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Entries in future cities (32)

Wednesday
Jan302008

Robot Drivers (1985)


The 1985 book The World of Robots contains this image of a future city. Complete with domes, personal transport vehicles and apparently robots at the wheel. The caption to the illustration appears below.

As city life grows more complex and crowded, the need for large-scale control of environment and equipment will demand robotic hands at the helms of trains and boats and planes everywhere.


See also:
Lisa's Picture of 2076 (1976)

 

Tuesday
Jul242007

Wristwatch of the Future as Crimefighter (1979)

The 1979 book Future Cities: Homes and Living into the 21st Century goes into some detail about how the "risto" may be used in a variety of applications. Aside from instantly voting via your watch the device apparently has crime-fighting capabilities.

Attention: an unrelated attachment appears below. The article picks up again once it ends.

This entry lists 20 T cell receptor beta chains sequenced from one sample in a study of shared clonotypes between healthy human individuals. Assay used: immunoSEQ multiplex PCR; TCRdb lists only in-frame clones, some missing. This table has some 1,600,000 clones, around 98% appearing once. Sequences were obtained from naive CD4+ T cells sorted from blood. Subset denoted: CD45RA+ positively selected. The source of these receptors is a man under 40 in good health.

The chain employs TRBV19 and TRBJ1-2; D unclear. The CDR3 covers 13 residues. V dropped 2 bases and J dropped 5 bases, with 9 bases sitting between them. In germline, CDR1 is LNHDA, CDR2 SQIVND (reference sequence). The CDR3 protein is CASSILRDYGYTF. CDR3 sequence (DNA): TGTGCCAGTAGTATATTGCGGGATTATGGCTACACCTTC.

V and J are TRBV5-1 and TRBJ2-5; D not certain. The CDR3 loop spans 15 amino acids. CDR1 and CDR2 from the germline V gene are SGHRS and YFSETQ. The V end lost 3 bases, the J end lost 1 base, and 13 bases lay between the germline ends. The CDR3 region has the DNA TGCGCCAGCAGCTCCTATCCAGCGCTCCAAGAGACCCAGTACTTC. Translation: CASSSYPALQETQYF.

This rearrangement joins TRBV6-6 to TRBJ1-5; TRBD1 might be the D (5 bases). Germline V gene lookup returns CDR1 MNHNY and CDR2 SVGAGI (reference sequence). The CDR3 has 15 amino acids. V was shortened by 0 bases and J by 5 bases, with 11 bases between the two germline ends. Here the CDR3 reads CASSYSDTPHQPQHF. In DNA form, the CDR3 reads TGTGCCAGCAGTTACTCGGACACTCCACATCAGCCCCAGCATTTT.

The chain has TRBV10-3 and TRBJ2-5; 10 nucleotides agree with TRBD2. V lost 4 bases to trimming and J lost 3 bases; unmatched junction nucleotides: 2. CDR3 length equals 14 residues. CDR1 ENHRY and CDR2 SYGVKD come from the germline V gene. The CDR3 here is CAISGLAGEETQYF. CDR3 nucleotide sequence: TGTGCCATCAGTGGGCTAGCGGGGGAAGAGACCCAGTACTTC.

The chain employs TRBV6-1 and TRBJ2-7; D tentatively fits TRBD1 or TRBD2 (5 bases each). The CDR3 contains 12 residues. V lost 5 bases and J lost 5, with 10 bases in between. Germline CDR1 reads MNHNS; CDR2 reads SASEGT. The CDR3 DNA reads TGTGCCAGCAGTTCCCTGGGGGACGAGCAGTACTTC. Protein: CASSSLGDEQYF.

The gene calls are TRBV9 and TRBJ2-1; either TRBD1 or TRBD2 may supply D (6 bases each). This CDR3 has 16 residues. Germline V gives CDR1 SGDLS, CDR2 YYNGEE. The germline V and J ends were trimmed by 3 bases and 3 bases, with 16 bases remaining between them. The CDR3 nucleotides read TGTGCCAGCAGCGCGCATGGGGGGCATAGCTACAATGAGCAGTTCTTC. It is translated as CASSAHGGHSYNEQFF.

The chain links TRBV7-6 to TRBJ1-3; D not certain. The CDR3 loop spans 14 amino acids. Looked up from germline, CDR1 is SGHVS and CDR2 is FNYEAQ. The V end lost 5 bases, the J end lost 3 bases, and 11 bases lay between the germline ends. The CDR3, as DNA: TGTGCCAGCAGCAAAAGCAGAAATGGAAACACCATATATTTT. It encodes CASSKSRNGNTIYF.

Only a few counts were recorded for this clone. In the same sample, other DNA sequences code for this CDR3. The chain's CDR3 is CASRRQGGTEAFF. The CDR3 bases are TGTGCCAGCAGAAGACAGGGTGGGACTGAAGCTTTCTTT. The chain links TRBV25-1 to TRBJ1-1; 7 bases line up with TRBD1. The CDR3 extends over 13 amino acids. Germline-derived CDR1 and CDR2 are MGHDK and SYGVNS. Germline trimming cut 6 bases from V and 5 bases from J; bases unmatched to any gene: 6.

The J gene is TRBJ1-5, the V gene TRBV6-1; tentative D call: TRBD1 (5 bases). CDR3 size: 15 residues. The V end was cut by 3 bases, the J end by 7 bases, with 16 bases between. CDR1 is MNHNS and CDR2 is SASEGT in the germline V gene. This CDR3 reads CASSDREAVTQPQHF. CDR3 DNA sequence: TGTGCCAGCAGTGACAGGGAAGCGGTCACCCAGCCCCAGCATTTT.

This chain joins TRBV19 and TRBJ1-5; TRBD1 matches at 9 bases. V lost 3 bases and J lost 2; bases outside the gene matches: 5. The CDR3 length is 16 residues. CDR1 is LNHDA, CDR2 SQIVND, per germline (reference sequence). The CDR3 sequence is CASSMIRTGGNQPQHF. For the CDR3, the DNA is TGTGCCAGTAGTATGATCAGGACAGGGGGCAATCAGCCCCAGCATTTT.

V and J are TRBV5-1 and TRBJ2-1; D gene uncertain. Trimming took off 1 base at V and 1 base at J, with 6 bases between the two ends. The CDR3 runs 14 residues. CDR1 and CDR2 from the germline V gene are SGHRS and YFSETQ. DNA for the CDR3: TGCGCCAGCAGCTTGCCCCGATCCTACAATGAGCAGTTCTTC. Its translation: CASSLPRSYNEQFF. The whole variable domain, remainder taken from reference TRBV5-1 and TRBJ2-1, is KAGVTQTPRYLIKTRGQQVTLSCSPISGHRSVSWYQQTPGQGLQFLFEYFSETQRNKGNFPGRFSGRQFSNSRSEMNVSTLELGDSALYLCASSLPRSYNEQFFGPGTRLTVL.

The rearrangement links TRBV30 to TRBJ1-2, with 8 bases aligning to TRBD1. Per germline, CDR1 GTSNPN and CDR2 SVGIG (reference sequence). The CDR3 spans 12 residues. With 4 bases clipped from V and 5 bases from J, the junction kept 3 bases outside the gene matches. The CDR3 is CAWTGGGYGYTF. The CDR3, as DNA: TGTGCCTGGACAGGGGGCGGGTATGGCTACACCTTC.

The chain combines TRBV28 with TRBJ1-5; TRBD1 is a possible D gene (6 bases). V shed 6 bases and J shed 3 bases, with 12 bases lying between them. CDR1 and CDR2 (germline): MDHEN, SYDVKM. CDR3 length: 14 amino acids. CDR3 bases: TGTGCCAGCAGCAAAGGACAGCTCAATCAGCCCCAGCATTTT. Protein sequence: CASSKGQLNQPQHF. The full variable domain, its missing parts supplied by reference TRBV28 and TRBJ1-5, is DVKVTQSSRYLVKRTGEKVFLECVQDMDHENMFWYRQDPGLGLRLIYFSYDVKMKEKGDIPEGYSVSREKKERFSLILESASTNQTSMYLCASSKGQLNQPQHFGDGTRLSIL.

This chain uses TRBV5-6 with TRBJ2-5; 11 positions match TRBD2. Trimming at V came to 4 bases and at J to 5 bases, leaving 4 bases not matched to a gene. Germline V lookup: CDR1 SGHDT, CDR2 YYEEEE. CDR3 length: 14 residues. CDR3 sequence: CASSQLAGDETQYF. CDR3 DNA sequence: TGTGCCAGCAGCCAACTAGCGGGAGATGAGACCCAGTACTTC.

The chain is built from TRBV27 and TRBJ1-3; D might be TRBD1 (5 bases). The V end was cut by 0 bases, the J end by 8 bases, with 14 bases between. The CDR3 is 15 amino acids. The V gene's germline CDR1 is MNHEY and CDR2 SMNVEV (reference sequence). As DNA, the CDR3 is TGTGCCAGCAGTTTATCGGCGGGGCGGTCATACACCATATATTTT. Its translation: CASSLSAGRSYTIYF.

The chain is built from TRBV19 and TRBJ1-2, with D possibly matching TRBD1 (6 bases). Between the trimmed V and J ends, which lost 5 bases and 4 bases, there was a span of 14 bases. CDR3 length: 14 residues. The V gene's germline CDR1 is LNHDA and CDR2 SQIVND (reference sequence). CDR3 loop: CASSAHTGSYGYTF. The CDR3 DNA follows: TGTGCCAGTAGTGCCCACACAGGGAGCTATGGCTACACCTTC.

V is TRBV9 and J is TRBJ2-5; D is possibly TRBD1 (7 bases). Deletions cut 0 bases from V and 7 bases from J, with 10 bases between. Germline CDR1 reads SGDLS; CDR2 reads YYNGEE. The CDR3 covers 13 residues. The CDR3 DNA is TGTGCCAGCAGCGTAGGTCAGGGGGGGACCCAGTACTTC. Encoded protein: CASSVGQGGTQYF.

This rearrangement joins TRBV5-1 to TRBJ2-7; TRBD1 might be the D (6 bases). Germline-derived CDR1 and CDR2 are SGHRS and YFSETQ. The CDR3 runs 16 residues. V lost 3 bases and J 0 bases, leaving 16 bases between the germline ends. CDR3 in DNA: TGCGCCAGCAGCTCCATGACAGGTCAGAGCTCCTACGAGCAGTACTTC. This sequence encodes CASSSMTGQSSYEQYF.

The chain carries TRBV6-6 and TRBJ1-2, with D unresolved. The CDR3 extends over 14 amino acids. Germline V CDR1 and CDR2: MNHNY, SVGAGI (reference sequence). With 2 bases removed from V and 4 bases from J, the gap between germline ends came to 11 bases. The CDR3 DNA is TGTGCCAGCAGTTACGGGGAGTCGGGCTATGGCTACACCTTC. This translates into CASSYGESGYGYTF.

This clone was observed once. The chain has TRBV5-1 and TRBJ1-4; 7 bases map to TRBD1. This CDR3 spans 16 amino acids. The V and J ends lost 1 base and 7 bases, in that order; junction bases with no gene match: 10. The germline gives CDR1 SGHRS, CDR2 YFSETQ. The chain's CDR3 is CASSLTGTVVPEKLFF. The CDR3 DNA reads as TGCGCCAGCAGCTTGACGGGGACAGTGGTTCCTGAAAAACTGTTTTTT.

Crime in cities could get a knock from the risto. Police would all be equipped with ristos, making equipment in patrol cars unnecessary. Conversations would be "scrambled" so they could not be overheard and in an emergency, police ristos would have priority over other. In the picture above two thieves have just stolen a car - its owner presses the emergency button on his risto to get help quickly. Emergency calls could be free, though computers would add up the price of other ones.


See also:
Ristos (1979)

Monday
Jun042007

Electrified Topsoil (1909)

The June 27, 1909 Galveston Daily News (Galveston, Texas) ran an article titled, "The Electric City of the Future." Below is an excerpt as well as the article in its entirety.